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Candiru

Candiru offers cyber-attacks-as-a-service where people can sell and hire offensive cyber tools for hacking computer networks. Candiru is known to sell hacking technology for those who want to spy on phones and computers. Candiru offers its clients — international, mainly from Europe — a thorough and complete cybersystem that customers can use to see exactly how many targets have been penetrated by their hacks and what information has been obtained.[1]

Candiru’s specialty, hacking Microsoft Windows for nation-state intelligence agencies, is one key revenue stream. And one of those Candiru customers is almost certainly Uzbekistan, according to Brian Bartholomew, a researcher at Russian cybersecurity company Kaspersky Lab. He claimed that a lapse in an Uzbekistan intelligence agency’s operational security allowed him to link multiple Windows vulnerabilities used in Uzbek attacks back to Candiru and two other customers: Saudi Arabia and the U.A.E.[2]  Human rights experts have now raised the alarm about Candiru’s customer base and the potential for abuse. Bartholomew and another source with knowledge of the attacks said he discovered Candiru surveillance software was used in previously reported hacks on Uzbek human rights activists and independent media.

TheMarker Claims that NSO is also a customer of Candiru as it is often seen contacting the surreptitious firm for some espionage-related projects. Two industry sources said the main Candiru financial backer was Founders Group, cofounded by one of the three men who set up NSO, Omri Lavie.[3]

It is believed to employ 120 people and generate annual sales of $30 million a year, but that is only speculation by outsiders. If true, that would make it Israel’s second-largest offensive cyber company after NSO, not counting publicly traded Verint and general defense companies.[4] Like other companies in Israel’s renowned cybersecurity industry, Candiru recruits heavily from the Israel Defense Forces 8200 intelligence unit.[5]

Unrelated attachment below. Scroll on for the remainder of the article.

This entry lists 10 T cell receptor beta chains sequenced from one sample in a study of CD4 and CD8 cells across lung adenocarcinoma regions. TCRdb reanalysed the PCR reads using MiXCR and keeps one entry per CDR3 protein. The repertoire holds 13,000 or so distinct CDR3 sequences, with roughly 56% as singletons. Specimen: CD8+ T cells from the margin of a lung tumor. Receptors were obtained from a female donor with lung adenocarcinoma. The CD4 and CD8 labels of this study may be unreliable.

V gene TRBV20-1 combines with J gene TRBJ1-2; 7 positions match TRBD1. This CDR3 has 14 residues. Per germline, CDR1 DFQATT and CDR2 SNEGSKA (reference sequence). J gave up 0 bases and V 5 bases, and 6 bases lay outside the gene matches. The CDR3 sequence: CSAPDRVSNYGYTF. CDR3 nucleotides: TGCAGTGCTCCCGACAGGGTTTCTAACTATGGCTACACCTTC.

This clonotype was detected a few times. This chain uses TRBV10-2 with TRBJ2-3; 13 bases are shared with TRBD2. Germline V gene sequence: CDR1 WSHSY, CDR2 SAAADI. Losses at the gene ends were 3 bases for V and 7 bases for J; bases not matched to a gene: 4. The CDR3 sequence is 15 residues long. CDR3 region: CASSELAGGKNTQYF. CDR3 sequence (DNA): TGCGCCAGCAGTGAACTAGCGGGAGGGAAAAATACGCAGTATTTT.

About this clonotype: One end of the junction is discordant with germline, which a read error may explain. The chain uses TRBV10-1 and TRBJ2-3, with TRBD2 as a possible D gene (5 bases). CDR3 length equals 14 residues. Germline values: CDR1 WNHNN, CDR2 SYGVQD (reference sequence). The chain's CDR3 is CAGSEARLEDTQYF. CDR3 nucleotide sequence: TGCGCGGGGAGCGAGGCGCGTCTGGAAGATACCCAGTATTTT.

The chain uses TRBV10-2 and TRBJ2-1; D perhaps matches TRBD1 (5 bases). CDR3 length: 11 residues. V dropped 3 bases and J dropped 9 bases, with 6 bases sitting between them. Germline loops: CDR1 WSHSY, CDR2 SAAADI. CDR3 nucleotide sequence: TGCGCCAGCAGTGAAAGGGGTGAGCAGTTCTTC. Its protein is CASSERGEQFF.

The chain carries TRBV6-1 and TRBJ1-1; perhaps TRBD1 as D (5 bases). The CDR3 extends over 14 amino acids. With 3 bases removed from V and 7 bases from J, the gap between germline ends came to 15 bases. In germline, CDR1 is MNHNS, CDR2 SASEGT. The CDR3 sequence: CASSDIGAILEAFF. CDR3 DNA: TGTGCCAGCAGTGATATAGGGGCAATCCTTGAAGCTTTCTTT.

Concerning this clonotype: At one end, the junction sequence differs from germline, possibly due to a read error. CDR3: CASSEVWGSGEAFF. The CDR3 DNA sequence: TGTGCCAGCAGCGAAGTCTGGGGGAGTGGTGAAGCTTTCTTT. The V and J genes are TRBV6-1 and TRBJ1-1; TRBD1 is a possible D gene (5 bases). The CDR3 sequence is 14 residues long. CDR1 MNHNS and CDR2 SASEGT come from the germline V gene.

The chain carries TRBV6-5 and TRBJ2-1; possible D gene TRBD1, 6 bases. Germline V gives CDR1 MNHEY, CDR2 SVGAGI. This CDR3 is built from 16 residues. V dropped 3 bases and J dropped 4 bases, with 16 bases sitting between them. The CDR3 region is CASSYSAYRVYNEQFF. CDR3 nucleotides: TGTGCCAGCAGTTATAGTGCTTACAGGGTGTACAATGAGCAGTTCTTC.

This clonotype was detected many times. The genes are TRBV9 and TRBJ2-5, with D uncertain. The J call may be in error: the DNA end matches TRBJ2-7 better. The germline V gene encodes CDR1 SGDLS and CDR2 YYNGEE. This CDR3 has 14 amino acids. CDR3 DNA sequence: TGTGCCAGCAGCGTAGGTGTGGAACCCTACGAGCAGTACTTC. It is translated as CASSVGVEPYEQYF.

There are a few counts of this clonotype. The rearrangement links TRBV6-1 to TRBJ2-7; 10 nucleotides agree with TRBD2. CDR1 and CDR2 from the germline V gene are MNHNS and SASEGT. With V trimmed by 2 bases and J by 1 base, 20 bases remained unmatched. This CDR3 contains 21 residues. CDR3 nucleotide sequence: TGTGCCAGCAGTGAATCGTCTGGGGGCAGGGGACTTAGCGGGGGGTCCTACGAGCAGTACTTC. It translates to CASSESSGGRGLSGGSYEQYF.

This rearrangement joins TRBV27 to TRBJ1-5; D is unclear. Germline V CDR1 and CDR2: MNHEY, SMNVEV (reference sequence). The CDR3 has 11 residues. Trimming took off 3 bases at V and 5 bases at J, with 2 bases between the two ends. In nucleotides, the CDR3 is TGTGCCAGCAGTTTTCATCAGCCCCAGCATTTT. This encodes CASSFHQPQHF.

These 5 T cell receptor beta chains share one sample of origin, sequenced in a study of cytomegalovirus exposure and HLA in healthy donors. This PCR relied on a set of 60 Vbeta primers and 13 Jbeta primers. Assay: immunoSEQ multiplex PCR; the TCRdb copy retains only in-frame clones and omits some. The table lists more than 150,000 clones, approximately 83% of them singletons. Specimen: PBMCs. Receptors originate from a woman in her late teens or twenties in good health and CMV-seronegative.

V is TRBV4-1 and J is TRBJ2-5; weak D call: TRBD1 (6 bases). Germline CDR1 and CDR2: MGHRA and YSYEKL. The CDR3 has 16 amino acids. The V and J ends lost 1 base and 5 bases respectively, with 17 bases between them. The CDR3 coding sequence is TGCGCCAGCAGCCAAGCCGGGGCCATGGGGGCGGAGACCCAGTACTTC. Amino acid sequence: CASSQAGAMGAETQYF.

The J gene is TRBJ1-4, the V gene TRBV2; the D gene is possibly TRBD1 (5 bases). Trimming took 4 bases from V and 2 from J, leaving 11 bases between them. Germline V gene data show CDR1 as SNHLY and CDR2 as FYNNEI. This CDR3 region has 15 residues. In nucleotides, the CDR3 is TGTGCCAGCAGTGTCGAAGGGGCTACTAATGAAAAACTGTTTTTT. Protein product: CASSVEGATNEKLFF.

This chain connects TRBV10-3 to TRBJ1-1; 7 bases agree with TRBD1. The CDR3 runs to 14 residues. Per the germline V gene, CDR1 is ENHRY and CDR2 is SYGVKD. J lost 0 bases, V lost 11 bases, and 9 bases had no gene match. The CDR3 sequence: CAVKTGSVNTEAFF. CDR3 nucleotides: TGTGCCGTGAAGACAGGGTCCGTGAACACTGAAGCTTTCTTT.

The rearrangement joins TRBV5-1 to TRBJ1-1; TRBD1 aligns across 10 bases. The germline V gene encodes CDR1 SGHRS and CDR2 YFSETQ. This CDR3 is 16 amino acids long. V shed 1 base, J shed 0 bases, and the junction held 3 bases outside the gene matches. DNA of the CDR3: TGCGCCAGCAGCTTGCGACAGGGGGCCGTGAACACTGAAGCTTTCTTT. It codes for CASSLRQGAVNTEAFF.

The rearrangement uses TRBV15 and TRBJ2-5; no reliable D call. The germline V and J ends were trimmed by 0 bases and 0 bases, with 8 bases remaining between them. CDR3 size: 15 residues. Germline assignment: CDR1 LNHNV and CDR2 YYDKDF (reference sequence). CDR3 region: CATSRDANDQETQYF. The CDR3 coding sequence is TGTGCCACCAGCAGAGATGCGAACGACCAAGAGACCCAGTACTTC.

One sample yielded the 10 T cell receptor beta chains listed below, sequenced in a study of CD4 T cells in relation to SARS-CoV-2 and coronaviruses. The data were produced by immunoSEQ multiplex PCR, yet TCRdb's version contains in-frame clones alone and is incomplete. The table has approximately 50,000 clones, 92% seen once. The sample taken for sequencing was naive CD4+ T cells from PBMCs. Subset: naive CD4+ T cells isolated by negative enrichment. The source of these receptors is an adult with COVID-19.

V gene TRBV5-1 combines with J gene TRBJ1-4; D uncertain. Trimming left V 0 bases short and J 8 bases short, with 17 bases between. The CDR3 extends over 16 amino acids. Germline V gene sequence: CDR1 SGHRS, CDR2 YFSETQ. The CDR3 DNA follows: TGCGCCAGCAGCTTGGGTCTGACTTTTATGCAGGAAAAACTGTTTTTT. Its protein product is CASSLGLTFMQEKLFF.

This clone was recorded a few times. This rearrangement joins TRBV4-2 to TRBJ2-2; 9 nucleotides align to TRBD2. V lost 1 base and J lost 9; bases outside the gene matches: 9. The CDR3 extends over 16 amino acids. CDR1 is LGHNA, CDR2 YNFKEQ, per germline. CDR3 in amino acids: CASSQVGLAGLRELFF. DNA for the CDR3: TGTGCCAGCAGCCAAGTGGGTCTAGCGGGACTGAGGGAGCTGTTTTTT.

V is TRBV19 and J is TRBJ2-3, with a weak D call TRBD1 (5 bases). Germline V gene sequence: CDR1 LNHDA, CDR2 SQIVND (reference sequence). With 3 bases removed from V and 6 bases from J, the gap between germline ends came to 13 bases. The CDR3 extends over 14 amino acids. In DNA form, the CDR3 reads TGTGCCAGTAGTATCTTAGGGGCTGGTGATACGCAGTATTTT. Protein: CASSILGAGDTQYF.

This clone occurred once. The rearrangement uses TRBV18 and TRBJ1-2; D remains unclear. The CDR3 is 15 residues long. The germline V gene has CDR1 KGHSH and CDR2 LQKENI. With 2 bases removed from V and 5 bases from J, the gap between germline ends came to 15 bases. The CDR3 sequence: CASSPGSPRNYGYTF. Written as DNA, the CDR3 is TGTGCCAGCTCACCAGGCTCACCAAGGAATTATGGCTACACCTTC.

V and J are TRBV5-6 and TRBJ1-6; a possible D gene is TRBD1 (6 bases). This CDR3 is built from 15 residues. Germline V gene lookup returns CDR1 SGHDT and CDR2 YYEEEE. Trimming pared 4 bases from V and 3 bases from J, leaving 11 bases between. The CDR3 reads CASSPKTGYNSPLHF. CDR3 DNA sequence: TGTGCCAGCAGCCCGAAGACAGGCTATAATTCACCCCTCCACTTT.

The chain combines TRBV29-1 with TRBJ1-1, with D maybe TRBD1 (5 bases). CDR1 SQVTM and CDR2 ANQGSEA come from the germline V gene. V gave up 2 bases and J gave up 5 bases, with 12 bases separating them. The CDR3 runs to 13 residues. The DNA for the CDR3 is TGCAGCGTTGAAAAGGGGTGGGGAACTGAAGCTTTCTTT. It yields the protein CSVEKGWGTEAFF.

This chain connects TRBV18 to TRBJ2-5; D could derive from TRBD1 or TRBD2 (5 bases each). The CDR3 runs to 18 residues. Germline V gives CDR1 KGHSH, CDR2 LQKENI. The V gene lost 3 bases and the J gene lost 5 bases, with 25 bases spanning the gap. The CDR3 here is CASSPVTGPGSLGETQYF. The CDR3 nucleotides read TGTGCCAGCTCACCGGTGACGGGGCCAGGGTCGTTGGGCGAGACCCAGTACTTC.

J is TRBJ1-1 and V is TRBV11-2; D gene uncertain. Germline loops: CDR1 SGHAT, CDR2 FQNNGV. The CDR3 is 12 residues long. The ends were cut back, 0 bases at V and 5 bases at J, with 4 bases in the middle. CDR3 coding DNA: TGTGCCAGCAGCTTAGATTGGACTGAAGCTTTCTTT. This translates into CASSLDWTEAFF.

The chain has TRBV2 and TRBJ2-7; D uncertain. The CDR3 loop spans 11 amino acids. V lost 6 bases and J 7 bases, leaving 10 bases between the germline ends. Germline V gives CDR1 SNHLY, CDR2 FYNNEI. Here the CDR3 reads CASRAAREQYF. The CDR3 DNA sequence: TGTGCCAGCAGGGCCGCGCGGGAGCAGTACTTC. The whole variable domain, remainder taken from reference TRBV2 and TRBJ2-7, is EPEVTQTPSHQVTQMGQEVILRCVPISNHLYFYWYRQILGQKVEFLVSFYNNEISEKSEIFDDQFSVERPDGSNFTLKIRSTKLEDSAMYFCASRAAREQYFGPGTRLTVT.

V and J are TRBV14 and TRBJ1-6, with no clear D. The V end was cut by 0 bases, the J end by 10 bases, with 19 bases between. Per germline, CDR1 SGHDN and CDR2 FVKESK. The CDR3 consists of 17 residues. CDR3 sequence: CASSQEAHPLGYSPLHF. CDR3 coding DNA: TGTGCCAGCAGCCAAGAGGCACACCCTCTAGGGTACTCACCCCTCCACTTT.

The New York Times reported in 2021 that Israel has continued to allow and even encourage cyber-surveillance companies to secretly work with Saudi Arabia, despite recurring reports that Israeli tech was being used to clamp down on dissent and target opposition figures, including possible ties to the killing of dissident journalist Jamal Khashoggi. According to the report, one of the firms given permission by the Defense Ministry to work with Saudi Arabia was Candiru.[6]

In July 2021 Microsoft said it issued a software update to block spy tools developed by the firm that were allegedly used to snoop on over 100 people worldwide, including dissidents, activists and journalists. Microsoft said people targeted in “precision attacks” by the spyware were located in the Palestinian territories, Israel, Iran, Lebanon, Yemen, Spain, the United Kingdom, Turkey, Armenia and Singapore. Citizen Lab said Candiru’s spyware infrastructure included websites “masquerading as advocacy organizations” such as Amnesty International and Black Lives Matter.[7]

 

Usage by Israeli forces:

According to Citizenlab Candiru Cybersystems were being operated in Israel.[7]

Candiru

Candiru offers cyber-attacks-as-a-service where people can sell and hire offensive cyber tools for hacking computer networks. Candiru is known to sell hacking technology for those who want to spy on phones and computers. Candiru offers its clients — international, mainly from Europe — a thorough and complete cybersystem that customers can use to see exactly how many targets have been penetrated by their hacks and what information has been obtained.[1]

Candiru’s specialty, hacking Microsoft Windows for nation-state intelligence agencies, is one key revenue stream. And one of those Candiru customers is almost certainly Uzbekistan, according to Brian Bartholomew, a researcher at Russian cybersecurity company Kaspersky Lab. He claimed that a lapse in an Uzbekistan intelligence agency’s operational security allowed him to link multiple Windows vulnerabilities used in Uzbek attacks back to Candiru and two other customers: Saudi Arabia and the U.A.E.[2]  Human rights experts have now raised the alarm about Candiru’s customer base and the potential for abuse. Bartholomew and another source with knowledge of the attacks said he discovered Candiru surveillance software was used in previously reported hacks on Uzbek human rights activists and independent media.

TheMarker Claims that NSO is also a customer of Candiru as it is often seen contacting the surreptitious firm for some espionage-related projects. Two industry sources said the main Candiru financial backer was Founders Group, cofounded by one of the three men who set up NSO, Omri Lavie.[3]

It is believed to employ 120 people and generate annual sales of $30 million a year, but that is only speculation by outsiders. If true, that would make it Israel’s second-largest offensive cyber company after NSO, not counting publicly traded Verint and general defense companies.[4] Like other companies in Israel’s renowned cybersecurity industry, Candiru recruits heavily from the Israel Defense Forces 8200 intelligence unit.[5]